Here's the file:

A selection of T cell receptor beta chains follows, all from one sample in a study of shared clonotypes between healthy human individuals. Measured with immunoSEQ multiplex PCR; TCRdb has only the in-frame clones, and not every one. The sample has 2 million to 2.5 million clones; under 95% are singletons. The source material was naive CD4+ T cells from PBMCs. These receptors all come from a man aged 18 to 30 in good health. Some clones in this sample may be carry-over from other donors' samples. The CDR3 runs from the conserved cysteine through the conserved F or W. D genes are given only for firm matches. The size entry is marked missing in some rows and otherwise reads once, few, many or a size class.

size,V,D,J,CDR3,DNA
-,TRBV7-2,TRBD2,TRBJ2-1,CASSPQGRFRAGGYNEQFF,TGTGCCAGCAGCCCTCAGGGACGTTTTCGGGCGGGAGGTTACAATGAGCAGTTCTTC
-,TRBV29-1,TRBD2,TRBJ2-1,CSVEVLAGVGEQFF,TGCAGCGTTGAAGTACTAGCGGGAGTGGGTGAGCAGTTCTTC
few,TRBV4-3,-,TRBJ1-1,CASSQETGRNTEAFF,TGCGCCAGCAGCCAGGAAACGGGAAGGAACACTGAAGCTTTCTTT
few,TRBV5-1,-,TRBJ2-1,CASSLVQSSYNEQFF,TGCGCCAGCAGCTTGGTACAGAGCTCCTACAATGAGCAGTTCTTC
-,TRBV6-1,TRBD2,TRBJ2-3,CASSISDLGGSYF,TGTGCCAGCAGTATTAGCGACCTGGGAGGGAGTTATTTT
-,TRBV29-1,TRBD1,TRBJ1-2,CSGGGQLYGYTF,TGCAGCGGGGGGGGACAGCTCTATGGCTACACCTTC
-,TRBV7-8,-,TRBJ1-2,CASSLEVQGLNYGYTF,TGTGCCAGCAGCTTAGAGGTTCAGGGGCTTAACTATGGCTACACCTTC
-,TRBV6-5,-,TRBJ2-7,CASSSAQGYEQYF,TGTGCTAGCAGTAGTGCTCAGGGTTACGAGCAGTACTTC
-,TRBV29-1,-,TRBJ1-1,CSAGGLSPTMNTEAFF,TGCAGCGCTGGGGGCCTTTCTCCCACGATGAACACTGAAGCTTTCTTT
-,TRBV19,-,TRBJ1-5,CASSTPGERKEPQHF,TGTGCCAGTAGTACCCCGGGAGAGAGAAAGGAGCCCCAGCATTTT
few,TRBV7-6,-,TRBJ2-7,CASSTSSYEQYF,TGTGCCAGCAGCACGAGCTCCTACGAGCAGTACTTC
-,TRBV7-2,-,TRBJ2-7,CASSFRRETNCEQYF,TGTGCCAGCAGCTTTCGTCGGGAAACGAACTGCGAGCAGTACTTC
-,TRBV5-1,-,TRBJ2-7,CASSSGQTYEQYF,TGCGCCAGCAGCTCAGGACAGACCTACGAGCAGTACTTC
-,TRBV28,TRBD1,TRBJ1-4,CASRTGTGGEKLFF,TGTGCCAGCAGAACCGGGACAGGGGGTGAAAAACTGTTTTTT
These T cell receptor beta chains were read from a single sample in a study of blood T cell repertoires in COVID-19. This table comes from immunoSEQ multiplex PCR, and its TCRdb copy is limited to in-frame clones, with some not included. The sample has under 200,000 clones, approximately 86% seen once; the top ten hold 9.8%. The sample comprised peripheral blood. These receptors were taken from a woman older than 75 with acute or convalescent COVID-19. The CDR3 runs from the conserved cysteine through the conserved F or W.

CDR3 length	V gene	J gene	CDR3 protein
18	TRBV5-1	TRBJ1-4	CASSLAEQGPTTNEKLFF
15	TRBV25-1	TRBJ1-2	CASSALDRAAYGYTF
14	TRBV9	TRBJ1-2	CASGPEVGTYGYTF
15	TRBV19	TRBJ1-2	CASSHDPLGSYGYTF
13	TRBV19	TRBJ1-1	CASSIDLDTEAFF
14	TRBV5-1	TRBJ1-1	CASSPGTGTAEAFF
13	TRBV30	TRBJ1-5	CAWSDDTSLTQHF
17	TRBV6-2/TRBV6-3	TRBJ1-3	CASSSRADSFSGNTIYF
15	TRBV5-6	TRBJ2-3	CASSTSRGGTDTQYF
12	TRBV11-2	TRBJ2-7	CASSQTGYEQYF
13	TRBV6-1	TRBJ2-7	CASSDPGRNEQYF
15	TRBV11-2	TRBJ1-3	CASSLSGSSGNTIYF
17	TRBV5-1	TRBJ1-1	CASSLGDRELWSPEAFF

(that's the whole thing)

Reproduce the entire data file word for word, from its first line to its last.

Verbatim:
A selection of T cell receptor beta chains follows, all from one sample in a study of shared clonotypes between healthy human individuals. Measured with immunoSEQ multiplex PCR; TCRdb has only the in-frame clones, and not every one. The sample has 2 million to 2.5 million clones; under 95% are singletons. The source material was naive CD4+ T cells from PBMCs. These receptors all come from a man aged 18 to 30 in good health. Some clones in this sample may be carry-over from other donors' samples. The CDR3 runs from the conserved cysteine through the conserved F or W. D genes are given only for firm matches. The size entry is marked missing in some rows and otherwise reads once, few, many or a size class.

size,V,D,J,CDR3,DNA
-,TRBV7-2,TRBD2,TRBJ2-1,CASSPQGRFRAGGYNEQFF,TGTGCCAGCAGCCCTCAGGGACGTTTTCGGGCGGGAGGTTACAATGAGCAGTTCTTC
-,TRBV29-1,TRBD2,TRBJ2-1,CSVEVLAGVGEQFF,TGCAGCGTTGAAGTACTAGCGGGAGTGGGTGAGCAGTTCTTC
few,TRBV4-3,-,TRBJ1-1,CASSQETGRNTEAFF,TGCGCCAGCAGCCAGGAAACGGGAAGGAACACTGAAGCTTTCTTT
few,TRBV5-1,-,TRBJ2-1,CASSLVQSSYNEQFF,TGCGCCAGCAGCTTGGTACAGAGCTCCTACAATGAGCAGTTCTTC
-,TRBV6-1,TRBD2,TRBJ2-3,CASSISDLGGSYF,TGTGCCAGCAGTATTAGCGACCTGGGAGGGAGTTATTTT
-,TRBV29-1,TRBD1,TRBJ1-2,CSGGGQLYGYTF,TGCAGCGGGGGGGGACAGCTCTATGGCTACACCTTC
-,TRBV7-8,-,TRBJ1-2,CASSLEVQGLNYGYTF,TGTGCCAGCAGCTTAGAGGTTCAGGGGCTTAACTATGGCTACACCTTC
-,TRBV6-5,-,TRBJ2-7,CASSSAQGYEQYF,TGTGCTAGCAGTAGTGCTCAGGGTTACGAGCAGTACTTC
-,TRBV29-1,-,TRBJ1-1,CSAGGLSPTMNTEAFF,TGCAGCGCTGGGGGCCTTTCTCCCACGATGAACACTGAAGCTTTCTTT
-,TRBV19,-,TRBJ1-5,CASSTPGERKEPQHF,TGTGCCAGTAGTACCCCGGGAGAGAGAAAGGAGCCCCAGCATTTT
few,TRBV7-6,-,TRBJ2-7,CASSTSSYEQYF,TGTGCCAGCAGCACGAGCTCCTACGAGCAGTACTTC
-,TRBV7-2,-,TRBJ2-7,CASSFRRETNCEQYF,TGTGCCAGCAGCTTTCGTCGGGAAACGAACTGCGAGCAGTACTTC
-,TRBV5-1,-,TRBJ2-7,CASSSGQTYEQYF,TGCGCCAGCAGCTCAGGACAGACCTACGAGCAGTACTTC
-,TRBV28,TRBD1,TRBJ1-4,CASRTGTGGEKLFF,TGTGCCAGCAGAACCGGGACAGGGGGTGAAAAACTGTTTTTT
These T cell receptor beta chains were read from a single sample in a study of blood T cell repertoires in COVID-19. This table comes from immunoSEQ multiplex PCR, and its TCRdb copy is limited to in-frame clones, with some not included. The sample has under 200,000 clones, approximately 86% seen once; the top ten hold 9.8%. The sample comprised peripheral blood. These receptors were taken from a woman older than 75 with acute or convalescent COVID-19. The CDR3 runs from the conserved cysteine through the conserved F or W.

CDR3 length	V gene	J gene	CDR3 protein
18	TRBV5-1	TRBJ1-4	CASSLAEQGPTTNEKLFF
15	TRBV25-1	TRBJ1-2	CASSALDRAAYGYTF
14	TRBV9	TRBJ1-2	CASGPEVGTYGYTF
15	TRBV19	TRBJ1-2	CASSHDPLGSYGYTF
13	TRBV19	TRBJ1-1	CASSIDLDTEAFF
14	TRBV5-1	TRBJ1-1	CASSPGTGTAEAFF
13	TRBV30	TRBJ1-5	CAWSDDTSLTQHF
17	TRBV6-2/TRBV6-3	TRBJ1-3	CASSSRADSFSGNTIYF
15	TRBV5-6	TRBJ2-3	CASSTSRGGTDTQYF
12	TRBV11-2	TRBJ2-7	CASSQTGYEQYF
13	TRBV6-1	TRBJ2-7	CASSDPGRNEQYF
15	TRBV11-2	TRBJ1-3	CASSLSGSSGNTIYF
17	TRBV5-1	TRBJ1-1	CASSLGDRELWSPEAFF